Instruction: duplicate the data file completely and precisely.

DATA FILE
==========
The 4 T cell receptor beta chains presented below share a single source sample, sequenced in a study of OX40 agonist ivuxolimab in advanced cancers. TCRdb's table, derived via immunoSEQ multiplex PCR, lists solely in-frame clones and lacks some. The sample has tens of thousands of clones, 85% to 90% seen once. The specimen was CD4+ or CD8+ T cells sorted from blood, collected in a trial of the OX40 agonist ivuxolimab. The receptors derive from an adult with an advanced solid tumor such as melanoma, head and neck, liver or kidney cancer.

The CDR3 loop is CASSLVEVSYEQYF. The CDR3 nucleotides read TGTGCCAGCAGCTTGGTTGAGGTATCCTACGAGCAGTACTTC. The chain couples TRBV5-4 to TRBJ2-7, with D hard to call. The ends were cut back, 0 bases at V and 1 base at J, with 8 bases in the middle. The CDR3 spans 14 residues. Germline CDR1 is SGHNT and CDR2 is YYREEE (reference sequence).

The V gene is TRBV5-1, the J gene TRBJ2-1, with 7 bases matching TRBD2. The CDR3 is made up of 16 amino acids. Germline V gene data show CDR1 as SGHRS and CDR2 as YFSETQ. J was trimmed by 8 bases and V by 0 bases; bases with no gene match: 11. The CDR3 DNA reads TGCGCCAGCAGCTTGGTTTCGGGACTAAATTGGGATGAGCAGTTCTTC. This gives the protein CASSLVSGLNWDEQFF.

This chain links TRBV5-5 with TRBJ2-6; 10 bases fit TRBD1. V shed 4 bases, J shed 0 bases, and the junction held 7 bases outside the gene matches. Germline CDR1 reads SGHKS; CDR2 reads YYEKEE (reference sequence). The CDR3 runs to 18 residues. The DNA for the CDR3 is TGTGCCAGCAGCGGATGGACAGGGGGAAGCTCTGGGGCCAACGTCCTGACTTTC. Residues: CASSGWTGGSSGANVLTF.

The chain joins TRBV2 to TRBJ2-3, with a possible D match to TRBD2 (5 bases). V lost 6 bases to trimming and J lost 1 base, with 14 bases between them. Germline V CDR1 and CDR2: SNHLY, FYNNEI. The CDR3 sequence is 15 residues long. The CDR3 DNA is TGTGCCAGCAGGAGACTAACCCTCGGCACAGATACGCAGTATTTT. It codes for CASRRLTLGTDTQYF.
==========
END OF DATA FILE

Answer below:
The 4 T cell receptor beta chains presented below share a single source sample, sequenced in a study of OX40 agonist ivuxolimab in advanced cancers. TCRdb's table, derived via immunoSEQ multiplex PCR, lists solely in-frame clones and lacks some. The sample has tens of thousands of clones, 85% to 90% seen once. The specimen was CD4+ or CD8+ T cells sorted from blood, collected in a trial of the OX40 agonist ivuxolimab. The receptors derive from an adult with an advanced solid tumor such as melanoma, head and neck, liver or kidney cancer.

The CDR3 loop is CASSLVEVSYEQYF. The CDR3 nucleotides read TGTGCCAGCAGCTTGGTTGAGGTATCCTACGAGCAGTACTTC. The chain couples TRBV5-4 to TRBJ2-7, with D hard to call. The ends were cut back, 0 bases at V and 1 base at J, with 8 bases in the middle. The CDR3 spans 14 residues. Germline CDR1 is SGHNT and CDR2 is YYREEE (reference sequence).

The V gene is TRBV5-1, the J gene TRBJ2-1, with 7 bases matching TRBD2. The CDR3 is made up of 16 amino acids. Germline V gene data show CDR1 as SGHRS and CDR2 as YFSETQ. J was trimmed by 8 bases and V by 0 bases; bases with no gene match: 11. The CDR3 DNA reads TGCGCCAGCAGCTTGGTTTCGGGACTAAATTGGGATGAGCAGTTCTTC. This gives the protein CASSLVSGLNWDEQFF.

This chain links TRBV5-5 with TRBJ2-6; 10 bases fit TRBD1. V shed 4 bases, J shed 0 bases, and the junction held 7 bases outside the gene matches. Germline CDR1 reads SGHKS; CDR2 reads YYEKEE (reference sequence). The CDR3 runs to 18 residues. The DNA for the CDR3 is TGTGCCAGCAGCGGATGGACAGGGGGAAGCTCTGGGGCCAACGTCCTGACTTTC. Residues: CASSGWTGGSSGANVLTF.

The chain joins TRBV2 to TRBJ2-3, with a possible D match to TRBD2 (5 bases). V lost 6 bases to trimming and J lost 1 base, with 14 bases between them. Germline V CDR1 and CDR2: SNHLY, FYNNEI. The CDR3 sequence is 15 residues long. The CDR3 DNA is TGTGCCAGCAGGAGACTAACCCTCGGCACAGATACGCAGTATTTT. It codes for CASRRLTLGTDTQYF.